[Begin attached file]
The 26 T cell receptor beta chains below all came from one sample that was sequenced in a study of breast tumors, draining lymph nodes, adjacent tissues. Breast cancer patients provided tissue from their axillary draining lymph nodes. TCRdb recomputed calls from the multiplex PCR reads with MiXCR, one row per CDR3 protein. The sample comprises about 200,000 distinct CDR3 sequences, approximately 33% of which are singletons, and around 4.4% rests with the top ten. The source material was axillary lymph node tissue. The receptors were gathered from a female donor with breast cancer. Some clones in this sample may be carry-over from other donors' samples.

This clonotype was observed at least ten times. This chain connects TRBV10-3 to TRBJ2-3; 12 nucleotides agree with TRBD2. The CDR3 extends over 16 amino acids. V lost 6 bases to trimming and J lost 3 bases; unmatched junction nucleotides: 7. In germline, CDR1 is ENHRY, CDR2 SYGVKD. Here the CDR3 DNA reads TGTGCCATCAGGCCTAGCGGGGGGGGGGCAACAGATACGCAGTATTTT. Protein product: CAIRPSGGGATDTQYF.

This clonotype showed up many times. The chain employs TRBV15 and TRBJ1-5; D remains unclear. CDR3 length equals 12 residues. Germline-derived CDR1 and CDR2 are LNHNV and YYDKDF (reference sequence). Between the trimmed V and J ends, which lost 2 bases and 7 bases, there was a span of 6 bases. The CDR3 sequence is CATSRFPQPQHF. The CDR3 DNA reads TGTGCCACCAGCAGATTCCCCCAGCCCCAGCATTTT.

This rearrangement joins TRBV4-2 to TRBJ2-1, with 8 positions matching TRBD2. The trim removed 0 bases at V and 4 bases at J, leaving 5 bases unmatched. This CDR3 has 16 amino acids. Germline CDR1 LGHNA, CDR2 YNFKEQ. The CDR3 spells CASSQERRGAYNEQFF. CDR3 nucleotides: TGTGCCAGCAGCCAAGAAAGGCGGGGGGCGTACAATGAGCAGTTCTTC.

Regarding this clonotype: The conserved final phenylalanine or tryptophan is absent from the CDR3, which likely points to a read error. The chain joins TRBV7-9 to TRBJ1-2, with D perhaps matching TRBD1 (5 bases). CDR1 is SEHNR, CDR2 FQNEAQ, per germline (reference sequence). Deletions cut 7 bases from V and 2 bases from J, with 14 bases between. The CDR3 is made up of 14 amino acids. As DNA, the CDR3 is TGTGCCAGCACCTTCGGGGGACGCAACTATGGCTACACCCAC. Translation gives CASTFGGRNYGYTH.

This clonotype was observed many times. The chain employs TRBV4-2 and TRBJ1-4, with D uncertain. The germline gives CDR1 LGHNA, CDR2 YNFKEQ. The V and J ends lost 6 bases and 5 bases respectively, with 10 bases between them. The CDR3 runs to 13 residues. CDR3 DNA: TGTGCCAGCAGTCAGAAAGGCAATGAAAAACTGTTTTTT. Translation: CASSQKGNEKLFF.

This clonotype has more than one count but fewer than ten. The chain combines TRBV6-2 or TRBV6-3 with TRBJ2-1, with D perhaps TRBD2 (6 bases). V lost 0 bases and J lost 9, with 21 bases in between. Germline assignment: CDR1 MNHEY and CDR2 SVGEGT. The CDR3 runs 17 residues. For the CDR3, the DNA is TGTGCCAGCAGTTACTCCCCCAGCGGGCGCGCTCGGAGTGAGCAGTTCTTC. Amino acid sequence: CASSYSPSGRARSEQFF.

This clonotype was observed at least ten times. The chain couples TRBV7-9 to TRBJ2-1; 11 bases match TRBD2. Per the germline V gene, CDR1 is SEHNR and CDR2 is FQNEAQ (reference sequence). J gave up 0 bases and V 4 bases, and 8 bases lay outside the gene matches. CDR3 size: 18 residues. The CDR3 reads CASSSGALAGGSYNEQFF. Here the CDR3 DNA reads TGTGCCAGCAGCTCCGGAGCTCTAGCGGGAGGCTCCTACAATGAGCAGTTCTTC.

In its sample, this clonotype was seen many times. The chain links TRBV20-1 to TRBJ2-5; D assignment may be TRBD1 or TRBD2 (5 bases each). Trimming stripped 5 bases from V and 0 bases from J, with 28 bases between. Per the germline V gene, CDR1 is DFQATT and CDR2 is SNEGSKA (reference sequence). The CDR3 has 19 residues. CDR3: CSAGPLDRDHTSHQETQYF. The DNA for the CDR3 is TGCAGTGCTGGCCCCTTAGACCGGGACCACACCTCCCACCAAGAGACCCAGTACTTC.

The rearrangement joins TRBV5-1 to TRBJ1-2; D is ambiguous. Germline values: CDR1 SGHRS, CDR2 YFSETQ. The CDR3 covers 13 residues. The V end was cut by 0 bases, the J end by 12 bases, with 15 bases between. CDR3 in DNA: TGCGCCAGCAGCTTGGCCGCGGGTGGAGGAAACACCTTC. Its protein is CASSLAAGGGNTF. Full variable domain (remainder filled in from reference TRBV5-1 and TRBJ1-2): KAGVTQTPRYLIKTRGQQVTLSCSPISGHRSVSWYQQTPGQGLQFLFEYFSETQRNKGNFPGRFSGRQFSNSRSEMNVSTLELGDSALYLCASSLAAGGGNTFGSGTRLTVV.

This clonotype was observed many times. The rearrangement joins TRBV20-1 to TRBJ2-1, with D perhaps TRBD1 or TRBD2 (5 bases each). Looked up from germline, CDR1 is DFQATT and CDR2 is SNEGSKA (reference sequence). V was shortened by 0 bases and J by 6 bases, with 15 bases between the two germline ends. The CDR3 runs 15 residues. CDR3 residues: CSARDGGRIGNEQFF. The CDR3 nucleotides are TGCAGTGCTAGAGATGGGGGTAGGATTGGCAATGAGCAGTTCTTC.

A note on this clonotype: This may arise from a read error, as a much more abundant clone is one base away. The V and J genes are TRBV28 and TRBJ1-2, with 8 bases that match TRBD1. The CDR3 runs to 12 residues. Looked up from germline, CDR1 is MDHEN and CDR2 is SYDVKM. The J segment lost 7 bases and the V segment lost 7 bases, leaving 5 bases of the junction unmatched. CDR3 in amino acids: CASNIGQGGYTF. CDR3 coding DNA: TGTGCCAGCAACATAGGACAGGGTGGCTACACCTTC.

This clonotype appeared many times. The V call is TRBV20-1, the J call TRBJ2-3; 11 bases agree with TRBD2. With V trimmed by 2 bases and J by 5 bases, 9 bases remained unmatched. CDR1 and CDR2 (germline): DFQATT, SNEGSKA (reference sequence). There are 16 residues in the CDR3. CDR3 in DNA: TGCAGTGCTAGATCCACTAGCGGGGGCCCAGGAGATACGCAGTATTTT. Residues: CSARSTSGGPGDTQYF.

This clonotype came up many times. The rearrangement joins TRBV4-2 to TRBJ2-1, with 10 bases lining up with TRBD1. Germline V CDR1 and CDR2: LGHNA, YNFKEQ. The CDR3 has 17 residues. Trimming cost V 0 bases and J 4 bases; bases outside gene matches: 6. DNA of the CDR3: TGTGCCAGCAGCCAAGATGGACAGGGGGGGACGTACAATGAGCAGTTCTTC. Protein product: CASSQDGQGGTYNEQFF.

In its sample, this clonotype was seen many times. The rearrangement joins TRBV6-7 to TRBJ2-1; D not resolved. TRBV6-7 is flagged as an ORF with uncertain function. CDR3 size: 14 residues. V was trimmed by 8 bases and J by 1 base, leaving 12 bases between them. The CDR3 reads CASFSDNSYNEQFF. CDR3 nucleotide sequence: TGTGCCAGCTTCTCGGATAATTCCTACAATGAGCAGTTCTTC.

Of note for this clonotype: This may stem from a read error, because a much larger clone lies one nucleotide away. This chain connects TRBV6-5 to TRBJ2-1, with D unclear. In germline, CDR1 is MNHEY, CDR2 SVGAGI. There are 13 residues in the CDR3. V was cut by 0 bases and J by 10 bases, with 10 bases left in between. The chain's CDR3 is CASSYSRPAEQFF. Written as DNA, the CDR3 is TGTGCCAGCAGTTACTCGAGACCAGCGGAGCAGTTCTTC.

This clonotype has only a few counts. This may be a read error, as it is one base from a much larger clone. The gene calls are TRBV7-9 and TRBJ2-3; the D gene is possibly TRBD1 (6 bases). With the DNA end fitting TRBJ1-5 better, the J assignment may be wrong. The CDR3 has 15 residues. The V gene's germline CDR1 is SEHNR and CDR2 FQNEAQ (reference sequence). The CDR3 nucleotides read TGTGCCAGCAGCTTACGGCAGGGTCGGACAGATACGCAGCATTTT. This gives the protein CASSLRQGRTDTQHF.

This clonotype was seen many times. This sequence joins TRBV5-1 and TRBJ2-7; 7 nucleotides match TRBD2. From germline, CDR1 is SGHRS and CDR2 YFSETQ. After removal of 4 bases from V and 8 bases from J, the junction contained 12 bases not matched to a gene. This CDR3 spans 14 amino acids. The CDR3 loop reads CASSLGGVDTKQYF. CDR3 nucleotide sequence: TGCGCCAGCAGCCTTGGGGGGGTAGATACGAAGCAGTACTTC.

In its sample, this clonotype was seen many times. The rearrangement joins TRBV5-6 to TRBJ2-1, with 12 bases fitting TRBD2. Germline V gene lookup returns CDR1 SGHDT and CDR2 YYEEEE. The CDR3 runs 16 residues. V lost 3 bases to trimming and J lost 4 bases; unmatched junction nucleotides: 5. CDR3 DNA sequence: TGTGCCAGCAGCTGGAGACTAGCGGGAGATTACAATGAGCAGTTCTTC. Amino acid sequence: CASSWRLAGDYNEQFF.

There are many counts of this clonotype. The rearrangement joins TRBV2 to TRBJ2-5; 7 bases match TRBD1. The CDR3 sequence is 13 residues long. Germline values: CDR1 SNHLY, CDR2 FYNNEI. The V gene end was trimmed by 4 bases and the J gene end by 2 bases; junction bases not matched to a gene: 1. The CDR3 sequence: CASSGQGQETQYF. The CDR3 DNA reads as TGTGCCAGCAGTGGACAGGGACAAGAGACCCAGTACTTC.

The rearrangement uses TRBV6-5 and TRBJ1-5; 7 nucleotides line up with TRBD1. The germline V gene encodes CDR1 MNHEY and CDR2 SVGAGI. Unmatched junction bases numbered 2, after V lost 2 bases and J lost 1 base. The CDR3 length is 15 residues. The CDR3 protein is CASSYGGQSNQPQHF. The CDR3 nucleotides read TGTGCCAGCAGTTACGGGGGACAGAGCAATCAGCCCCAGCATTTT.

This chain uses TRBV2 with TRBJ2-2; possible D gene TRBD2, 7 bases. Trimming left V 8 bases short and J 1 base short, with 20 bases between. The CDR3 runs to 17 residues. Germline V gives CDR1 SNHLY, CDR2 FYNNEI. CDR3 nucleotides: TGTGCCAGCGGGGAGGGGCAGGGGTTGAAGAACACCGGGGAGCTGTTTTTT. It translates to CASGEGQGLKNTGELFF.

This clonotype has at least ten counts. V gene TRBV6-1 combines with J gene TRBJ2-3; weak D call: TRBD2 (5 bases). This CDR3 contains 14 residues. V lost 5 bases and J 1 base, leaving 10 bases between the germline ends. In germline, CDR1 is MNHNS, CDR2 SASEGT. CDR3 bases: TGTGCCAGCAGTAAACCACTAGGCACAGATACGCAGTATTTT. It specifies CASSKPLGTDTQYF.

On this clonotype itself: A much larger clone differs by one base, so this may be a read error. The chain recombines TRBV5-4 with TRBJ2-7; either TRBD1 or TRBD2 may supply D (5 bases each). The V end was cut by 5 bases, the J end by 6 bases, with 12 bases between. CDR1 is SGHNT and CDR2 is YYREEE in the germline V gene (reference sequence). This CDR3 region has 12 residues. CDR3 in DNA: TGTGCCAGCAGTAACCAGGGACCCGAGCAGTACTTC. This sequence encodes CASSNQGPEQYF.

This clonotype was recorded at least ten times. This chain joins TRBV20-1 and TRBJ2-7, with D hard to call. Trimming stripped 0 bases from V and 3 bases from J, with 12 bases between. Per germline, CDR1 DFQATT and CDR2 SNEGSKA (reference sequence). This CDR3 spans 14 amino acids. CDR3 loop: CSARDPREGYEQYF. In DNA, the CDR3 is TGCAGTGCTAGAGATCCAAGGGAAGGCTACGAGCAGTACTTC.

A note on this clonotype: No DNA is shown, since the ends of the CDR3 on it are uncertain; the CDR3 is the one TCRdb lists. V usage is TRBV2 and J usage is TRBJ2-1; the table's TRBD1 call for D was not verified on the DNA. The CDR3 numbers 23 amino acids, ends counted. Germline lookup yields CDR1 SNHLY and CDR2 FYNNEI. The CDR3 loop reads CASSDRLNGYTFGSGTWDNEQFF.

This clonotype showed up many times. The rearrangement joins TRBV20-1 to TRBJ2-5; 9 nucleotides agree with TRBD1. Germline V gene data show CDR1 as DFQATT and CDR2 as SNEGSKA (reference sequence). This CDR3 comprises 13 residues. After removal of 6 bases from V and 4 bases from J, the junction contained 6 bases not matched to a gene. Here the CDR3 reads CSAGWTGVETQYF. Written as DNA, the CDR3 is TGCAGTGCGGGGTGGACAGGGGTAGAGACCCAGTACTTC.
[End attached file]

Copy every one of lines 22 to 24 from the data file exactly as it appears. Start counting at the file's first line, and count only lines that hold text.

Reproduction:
This chain uses TRBV2 with TRBJ2-2; possible D gene TRBD2, 7 bases. Trimming left V 8 bases short and J 1 base short, with 20 bases between. The CDR3 runs to 17 residues. Germline V gives CDR1 SNHLY, CDR2 FYNNEI. CDR3 nucleotides: TGTGCCAGCGGGGAGGGGCAGGGGTTGAAGAACACCGGGGAGCTGTTTTTT. It translates to CASGEGQGLKNTGELFF.

This clonotype has at least ten counts. V gene TRBV6-1 combines with J gene TRBJ2-3; weak D call: TRBD2 (5 bases). This CDR3 contains 14 residues. V lost 5 bases and J 1 base, leaving 10 bases between the germline ends. In germline, CDR1 is MNHNS, CDR2 SASEGT. CDR3 bases: TGTGCCAGCAGTAAACCACTAGGCACAGATACGCAGTATTTT. It specifies CASSKPLGTDTQYF.

On this clonotype itself: A much larger clone differs by one base, so this may be a read error. The chain recombines TRBV5-4 with TRBJ2-7; either TRBD1 or TRBD2 may supply D (5 bases each). The V end was cut by 5 bases, the J end by 6 bases, with 12 bases between. CDR1 is SGHNT and CDR2 is YYREEE in the germline V gene (reference sequence). This CDR3 region has 12 residues. CDR3 in DNA: TGTGCCAGCAGTAACCAGGGACCCGAGCAGTACTTC. This sequence encodes CASSNQGPEQYF.